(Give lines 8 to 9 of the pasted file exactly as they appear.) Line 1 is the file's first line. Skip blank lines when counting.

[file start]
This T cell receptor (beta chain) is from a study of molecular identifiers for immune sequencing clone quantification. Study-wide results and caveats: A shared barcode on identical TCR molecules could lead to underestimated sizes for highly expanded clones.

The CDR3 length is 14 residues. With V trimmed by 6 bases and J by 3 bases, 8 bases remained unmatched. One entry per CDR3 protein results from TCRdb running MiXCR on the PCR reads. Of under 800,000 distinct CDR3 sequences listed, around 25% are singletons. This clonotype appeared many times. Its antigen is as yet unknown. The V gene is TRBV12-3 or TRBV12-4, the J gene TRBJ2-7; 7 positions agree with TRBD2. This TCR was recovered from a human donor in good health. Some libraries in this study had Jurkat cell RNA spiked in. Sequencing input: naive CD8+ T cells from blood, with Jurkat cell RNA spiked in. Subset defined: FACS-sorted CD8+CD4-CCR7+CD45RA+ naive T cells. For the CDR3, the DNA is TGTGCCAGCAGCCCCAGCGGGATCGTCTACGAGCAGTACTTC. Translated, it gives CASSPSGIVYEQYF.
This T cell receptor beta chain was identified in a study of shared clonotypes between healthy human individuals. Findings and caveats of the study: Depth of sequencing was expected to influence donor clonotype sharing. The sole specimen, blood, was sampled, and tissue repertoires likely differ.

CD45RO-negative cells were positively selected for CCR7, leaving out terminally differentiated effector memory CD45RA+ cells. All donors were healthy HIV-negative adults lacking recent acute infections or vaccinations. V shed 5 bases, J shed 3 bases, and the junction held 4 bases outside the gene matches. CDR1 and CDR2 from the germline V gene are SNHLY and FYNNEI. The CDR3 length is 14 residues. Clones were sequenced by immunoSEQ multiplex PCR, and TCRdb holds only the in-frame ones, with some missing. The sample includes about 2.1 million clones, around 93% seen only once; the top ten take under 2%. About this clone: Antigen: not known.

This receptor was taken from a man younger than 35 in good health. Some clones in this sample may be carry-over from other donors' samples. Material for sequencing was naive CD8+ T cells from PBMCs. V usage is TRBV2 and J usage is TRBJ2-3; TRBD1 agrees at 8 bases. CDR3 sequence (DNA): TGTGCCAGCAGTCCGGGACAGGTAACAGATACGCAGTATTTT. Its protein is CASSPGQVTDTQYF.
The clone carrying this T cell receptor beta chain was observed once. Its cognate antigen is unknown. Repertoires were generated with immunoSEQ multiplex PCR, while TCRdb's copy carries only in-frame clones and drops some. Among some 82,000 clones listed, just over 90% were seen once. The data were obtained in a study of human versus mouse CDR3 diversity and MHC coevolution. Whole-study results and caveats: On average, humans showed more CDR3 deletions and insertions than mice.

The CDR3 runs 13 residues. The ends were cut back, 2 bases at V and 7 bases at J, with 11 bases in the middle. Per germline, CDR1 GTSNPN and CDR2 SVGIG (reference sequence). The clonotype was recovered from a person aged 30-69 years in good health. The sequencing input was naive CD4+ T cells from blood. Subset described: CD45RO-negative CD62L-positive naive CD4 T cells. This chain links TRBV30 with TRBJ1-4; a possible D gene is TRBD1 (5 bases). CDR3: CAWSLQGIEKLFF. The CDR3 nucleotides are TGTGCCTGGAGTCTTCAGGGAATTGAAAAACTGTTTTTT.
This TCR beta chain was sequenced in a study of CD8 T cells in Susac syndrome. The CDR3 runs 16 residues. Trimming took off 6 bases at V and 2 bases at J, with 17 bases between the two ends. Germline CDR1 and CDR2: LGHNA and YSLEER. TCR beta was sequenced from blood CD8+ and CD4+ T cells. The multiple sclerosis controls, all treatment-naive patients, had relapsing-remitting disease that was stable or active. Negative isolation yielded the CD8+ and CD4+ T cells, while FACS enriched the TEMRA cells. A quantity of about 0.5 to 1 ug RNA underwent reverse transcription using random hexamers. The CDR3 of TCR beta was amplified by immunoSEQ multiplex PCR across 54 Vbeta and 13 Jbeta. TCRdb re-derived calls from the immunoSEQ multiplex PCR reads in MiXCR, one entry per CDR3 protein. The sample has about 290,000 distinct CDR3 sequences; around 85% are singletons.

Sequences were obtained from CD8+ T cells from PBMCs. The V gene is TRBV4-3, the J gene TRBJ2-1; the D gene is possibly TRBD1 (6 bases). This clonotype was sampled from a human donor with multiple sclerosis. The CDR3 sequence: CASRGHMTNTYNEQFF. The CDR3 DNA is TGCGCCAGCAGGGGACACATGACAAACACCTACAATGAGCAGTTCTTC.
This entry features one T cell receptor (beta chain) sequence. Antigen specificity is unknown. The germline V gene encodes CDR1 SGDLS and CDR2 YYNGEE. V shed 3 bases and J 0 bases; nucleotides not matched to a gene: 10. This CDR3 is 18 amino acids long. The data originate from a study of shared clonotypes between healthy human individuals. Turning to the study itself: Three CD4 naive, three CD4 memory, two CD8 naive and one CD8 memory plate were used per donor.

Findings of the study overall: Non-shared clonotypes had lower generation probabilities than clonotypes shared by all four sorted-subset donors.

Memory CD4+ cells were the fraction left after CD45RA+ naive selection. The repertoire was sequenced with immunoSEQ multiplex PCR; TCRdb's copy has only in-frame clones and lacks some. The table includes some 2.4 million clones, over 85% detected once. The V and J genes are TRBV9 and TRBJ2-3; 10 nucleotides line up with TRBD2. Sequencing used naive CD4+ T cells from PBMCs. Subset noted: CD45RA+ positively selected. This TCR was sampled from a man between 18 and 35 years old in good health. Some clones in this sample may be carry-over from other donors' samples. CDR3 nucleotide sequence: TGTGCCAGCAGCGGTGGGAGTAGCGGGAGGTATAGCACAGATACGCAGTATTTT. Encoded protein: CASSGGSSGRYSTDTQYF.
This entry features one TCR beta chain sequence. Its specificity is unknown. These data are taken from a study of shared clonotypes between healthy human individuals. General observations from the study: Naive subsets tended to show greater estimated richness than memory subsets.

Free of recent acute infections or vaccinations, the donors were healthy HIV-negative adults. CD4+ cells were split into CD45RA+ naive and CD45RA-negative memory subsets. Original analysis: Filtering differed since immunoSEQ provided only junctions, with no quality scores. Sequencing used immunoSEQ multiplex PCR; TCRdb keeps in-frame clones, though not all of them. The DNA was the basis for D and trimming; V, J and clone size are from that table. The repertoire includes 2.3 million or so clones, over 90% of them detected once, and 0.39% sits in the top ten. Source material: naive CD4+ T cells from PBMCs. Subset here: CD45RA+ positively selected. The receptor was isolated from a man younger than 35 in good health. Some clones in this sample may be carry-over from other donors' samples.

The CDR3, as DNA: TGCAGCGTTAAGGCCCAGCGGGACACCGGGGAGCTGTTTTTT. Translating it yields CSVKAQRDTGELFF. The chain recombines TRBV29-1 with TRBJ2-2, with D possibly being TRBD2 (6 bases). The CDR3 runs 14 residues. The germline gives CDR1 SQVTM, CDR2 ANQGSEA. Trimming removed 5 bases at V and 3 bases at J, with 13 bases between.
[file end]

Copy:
This TCR beta chain was sequenced in a study of CD8 T cells in Susac syndrome. The CDR3 runs 16 residues. Trimming took off 6 bases at V and 2 bases at J, with 17 bases between the two ends. Germline CDR1 and CDR2: LGHNA and YSLEER. TCR beta was sequenced from blood CD8+ and CD4+ T cells. The multiple sclerosis controls, all treatment-naive patients, had relapsing-remitting disease that was stable or active. Negative isolation yielded the CD8+ and CD4+ T cells, while FACS enriched the TEMRA cells. A quantity of about 0.5 to 1 ug RNA underwent reverse transcription using random hexamers. The CDR3 of TCR beta was amplified by immunoSEQ multiplex PCR across 54 Vbeta and 13 Jbeta. TCRdb re-derived calls from the immunoSEQ multiplex PCR reads in MiXCR, one entry per CDR3 protein. The sample has about 290,000 distinct CDR3 sequences; around 85% are singletons.

Sequences were obtained from CD8+ T cells from PBMCs. The V gene is TRBV4-3, the J gene TRBJ2-1; the D gene is possibly TRBD1 (6 bases). This clonotype was sampled from a human donor with multiple sclerosis. The CDR3 sequence: CASRGHMTNTYNEQFF. The CDR3 DNA is TGCGCCAGCAGGGGACACATGACAAACACCTACAATGAGCAGTTCTTC.